G-7 leaders met this week to discuss tax evasion and currency manipulation. Well, not really but I'm simplifying for those who didn't read the statements. The former being an essential element in the illusory "recovery" of U.S. equities with countless U.S. corporations off-shoring their profits only to drip them back home in the form of dividends and corporate debt leverage basis. The latter serving as the latest evidence of sanctioned collusion - currently a stimulation of last resort for the flagging Japanese Yen and Japanese corporations. Against the backdrop of criminal conspiratorial allegations on LIBOR and CDS, I find it somewhat ironic that, as long as you meet in public to discuss inappropriate acts they cease to have their legal or moral consequence.
Noteworthy, I think, that the finance ministers met in Aylesbury just outside of
During the English Civil War, Aylesbury
served as a center for the Parliamentarians who sought to end the tyranny of a
monarchy that was, in the best of days, oppressive and on the worst of days
psychopathic. Paradoxically, our modern
metaphor for Charles I happens to be the tiny clutch of men who, armed with
their divine right of economist acclaim, ignore the evidence of the futility of
their outmoded models and, with patronizing contempt, steer the global
economy into deeper ruin.
I am sympathetic to the struggle of the Japanese government and the businesses it seeks to support. In the late 1990s,
excessive consumption and opaque accountability triggered an economic collapse
for which neither policy manipulation nor social reform has constructed an
escape-hatch. The Yen's further collapse will
not aid in structural and social reform. The G-7's willingness to go along with Bank of
Japan Governor Haruhiko Kuroda's intervention is not because it's a good idea.
It's because those who are not already
executing the same strategy want to know that they're complicity gives them a
pass when they implement the same manipulation. Kuroda's allegation that his intervention is
to hit inflation targets by 2015 and not an attempt to "artificially help
exporters" is a flagrant assault on integrity.
Base erosion, profit-shifting, currency manipulation and the like are all modern tools of accountability deferral. The skullduggery in the legendary halls of William the Conqueror are no more beneficial today than they were nearly 950 years ago. Tragically, while we go about our Hallmark-sponsored celebrations of matriarchal care, the very household stewardship we celebrate is being held in contempt. This is hardly a surprise.
When you examine the biographies of those who are architects for the global economic reformation, it's little wonder that we're in pickle that besets us. Like the Heads of State that appoint them, the G-7 ministers have not actually executed the strategies they believe to be efficacious. They have accepted the dogma dished out by their affiliated Central Bankers who are not surprisingly interested in their member bank profits first and economic collateral implications remotely second. It is amusing to see that the "Free Market Capitalist" doctrine is entirely based on central planning with socialist justification! Amusing if it weren't so destructive.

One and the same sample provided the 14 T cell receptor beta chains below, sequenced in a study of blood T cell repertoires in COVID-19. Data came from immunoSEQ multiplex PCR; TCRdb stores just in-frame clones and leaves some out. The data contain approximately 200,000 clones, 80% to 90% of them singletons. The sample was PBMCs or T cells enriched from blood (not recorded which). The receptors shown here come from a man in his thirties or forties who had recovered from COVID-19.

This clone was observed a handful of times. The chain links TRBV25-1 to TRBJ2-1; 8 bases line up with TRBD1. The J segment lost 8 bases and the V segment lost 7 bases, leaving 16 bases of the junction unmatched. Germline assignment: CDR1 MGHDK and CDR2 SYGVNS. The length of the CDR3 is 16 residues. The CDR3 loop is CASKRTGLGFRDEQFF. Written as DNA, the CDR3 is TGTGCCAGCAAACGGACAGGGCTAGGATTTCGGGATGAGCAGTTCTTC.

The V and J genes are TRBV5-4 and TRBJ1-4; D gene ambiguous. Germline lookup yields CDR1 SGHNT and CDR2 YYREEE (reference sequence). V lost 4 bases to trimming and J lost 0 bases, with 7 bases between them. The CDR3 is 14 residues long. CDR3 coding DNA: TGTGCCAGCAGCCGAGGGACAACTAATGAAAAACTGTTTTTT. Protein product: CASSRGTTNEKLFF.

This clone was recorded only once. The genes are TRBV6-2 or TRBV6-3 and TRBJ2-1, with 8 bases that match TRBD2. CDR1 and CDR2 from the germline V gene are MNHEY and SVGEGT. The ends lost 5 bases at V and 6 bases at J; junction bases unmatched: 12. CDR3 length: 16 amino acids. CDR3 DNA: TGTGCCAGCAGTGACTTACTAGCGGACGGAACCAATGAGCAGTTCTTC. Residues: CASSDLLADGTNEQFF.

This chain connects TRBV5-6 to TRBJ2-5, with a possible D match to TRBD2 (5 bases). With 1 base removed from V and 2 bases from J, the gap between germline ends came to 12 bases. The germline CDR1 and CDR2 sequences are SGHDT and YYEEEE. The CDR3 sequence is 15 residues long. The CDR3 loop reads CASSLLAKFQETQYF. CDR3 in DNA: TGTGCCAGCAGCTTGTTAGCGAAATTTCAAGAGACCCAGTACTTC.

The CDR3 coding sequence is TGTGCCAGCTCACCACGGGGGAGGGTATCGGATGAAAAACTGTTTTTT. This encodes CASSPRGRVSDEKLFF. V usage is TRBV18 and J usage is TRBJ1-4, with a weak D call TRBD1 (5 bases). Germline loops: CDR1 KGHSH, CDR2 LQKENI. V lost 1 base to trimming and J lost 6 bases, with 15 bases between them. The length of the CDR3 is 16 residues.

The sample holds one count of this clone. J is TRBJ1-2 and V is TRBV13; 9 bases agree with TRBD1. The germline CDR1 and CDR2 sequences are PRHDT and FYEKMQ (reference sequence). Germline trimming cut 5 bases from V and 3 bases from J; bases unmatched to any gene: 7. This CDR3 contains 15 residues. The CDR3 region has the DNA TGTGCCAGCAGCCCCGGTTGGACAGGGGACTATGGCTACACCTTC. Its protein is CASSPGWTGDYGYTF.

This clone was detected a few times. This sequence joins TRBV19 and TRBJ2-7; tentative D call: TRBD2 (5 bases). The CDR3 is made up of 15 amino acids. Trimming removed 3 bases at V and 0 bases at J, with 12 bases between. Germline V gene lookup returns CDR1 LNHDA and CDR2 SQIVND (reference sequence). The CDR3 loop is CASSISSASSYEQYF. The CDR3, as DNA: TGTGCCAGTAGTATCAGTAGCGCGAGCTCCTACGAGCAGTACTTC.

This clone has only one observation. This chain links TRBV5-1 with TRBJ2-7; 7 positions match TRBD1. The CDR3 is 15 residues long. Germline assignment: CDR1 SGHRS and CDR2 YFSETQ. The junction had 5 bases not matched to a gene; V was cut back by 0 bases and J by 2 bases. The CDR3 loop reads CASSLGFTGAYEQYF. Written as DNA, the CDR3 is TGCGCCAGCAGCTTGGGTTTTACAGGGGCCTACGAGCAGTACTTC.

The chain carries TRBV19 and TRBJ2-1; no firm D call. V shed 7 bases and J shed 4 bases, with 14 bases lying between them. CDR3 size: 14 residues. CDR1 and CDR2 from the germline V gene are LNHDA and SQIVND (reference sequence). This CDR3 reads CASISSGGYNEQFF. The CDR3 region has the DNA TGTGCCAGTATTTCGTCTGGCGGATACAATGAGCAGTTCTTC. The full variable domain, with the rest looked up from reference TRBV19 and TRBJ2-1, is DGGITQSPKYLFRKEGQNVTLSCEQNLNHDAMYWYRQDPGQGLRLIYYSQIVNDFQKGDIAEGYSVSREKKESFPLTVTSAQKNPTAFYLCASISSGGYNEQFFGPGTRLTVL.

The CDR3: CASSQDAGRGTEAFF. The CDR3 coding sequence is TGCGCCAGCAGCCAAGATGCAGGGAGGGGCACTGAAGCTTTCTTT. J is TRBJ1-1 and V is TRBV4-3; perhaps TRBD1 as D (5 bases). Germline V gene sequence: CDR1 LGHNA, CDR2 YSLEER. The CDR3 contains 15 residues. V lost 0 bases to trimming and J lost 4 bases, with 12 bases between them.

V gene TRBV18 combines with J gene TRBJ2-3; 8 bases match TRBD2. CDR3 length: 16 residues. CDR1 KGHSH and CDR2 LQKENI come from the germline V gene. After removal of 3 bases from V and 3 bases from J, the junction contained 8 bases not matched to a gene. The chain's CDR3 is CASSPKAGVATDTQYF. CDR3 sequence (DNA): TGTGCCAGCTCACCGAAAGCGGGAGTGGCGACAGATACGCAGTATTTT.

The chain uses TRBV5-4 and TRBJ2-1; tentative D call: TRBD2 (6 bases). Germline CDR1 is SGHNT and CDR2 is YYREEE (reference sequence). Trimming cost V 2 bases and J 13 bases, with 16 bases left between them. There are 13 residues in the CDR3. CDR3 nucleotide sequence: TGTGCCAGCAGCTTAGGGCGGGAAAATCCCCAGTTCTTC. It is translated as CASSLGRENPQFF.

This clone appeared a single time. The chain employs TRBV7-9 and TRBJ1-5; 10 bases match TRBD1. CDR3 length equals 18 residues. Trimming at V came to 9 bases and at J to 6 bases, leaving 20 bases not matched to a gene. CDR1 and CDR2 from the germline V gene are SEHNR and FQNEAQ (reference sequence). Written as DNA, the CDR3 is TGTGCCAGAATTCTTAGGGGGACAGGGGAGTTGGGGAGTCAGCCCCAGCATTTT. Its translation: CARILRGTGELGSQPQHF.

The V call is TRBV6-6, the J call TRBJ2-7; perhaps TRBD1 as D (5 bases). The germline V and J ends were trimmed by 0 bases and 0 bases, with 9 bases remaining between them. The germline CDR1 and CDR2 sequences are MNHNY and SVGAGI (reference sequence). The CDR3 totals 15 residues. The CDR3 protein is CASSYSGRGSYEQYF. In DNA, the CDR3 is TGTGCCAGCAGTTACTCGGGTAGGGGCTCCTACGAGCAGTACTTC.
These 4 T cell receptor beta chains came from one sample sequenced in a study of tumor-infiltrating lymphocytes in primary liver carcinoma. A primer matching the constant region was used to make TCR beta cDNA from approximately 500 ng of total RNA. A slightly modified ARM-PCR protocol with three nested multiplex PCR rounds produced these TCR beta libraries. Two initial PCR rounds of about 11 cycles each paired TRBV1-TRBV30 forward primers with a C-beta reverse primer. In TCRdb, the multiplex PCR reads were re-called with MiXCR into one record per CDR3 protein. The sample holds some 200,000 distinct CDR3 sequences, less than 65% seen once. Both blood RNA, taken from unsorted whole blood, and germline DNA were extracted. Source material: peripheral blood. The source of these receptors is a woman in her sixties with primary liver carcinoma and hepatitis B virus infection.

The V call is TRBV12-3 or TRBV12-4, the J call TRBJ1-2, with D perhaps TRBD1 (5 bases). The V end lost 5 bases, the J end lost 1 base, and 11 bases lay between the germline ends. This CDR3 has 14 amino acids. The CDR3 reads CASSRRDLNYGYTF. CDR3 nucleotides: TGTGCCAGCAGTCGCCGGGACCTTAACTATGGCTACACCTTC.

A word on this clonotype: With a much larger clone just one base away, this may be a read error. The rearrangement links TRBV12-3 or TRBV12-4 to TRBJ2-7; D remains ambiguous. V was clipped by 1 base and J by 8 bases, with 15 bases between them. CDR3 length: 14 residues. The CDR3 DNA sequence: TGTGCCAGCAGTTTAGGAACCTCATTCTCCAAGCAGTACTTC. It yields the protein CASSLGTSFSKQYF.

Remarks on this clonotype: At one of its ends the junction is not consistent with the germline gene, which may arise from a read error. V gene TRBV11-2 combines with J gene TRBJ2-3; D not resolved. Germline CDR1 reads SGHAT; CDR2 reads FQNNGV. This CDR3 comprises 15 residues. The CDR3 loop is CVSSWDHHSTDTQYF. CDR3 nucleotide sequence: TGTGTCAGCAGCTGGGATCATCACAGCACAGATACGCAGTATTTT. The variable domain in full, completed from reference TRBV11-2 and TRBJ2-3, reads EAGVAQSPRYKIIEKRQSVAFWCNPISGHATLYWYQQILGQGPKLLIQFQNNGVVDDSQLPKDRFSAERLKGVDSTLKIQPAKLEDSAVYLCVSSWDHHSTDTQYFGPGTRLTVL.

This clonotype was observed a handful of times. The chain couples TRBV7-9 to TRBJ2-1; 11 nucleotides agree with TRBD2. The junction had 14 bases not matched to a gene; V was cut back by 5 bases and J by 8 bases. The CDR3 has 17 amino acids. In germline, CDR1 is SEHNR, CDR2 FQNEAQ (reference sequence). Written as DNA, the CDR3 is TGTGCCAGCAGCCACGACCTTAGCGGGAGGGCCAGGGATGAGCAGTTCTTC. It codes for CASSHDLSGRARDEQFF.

Productive economic policies do not, at their foundation, start with currency manipulation and rate compression on bonds. They start with an understanding of the enterprise mandate - to create and transact goods and services that have sufficient perceived value that producers and consumers will agree to their exchange. Counter-productive regimes focus on the capital flow first and then seek to impose capital advantage to centrally-planned incumbencies.
present failure is not a capital failure and cannot be solved with capital
I remember my early business interactions in
remarkable alacrity. I was a young
business executive and found that my ideas - while accepted as prudent and
productive - were constantly held to a critical review by 'experts' who
themselves had never conceived of my approaches and had no competence upon
which they could opine. A few courageous
firms in Tokyo
finally realized that convention would smother them and they opted for
innovative alternatives. They were in
the minority. As the success of my
endeavors manifested, my business expanded. However, at no time did I ever experience
decision makers who could react at the speed of the global market. Defaulting to the 'safe' consensus is
accepted. Self-evident innovation is
questioned and seldom reflexive. In a Moore's Law world, the Meiji
deliberative method is a friction that stymies adaptation. Fixing inflation doesn't address that
got the spotlight this week, it's hardly the lead invalid with misdiagnosed
maladies being treated with charlatan cures. The ward is filled with ventilated comas. Housing sales do not indicate economic growth
- they indicate investors seeking to find 'safe' places to park money in a
market where risk-free sovereigns are an oxymoron. Employment statistics still do not reflect
that actual employable base and still fail to demonstrate what economists
predicted QE3 would deliver. When
William the Conqueror landed in England,
he reportedly picked up sand and as it slipped through his fingers said,
"See I grasp England
in my hand." Nearly a thousand
years later, the G-7 ministers equally mired in the sodden muck held the
elusive in their hands. Unlike William,
their solidarity to be complicit with one another so that none are held to
account will earn them little quarter in march of history. Emancipated from the divine right of
arrogance, We the People need to build what our architects have never seen -
productive, engaging enterprises worthy of transaction and accretion of value.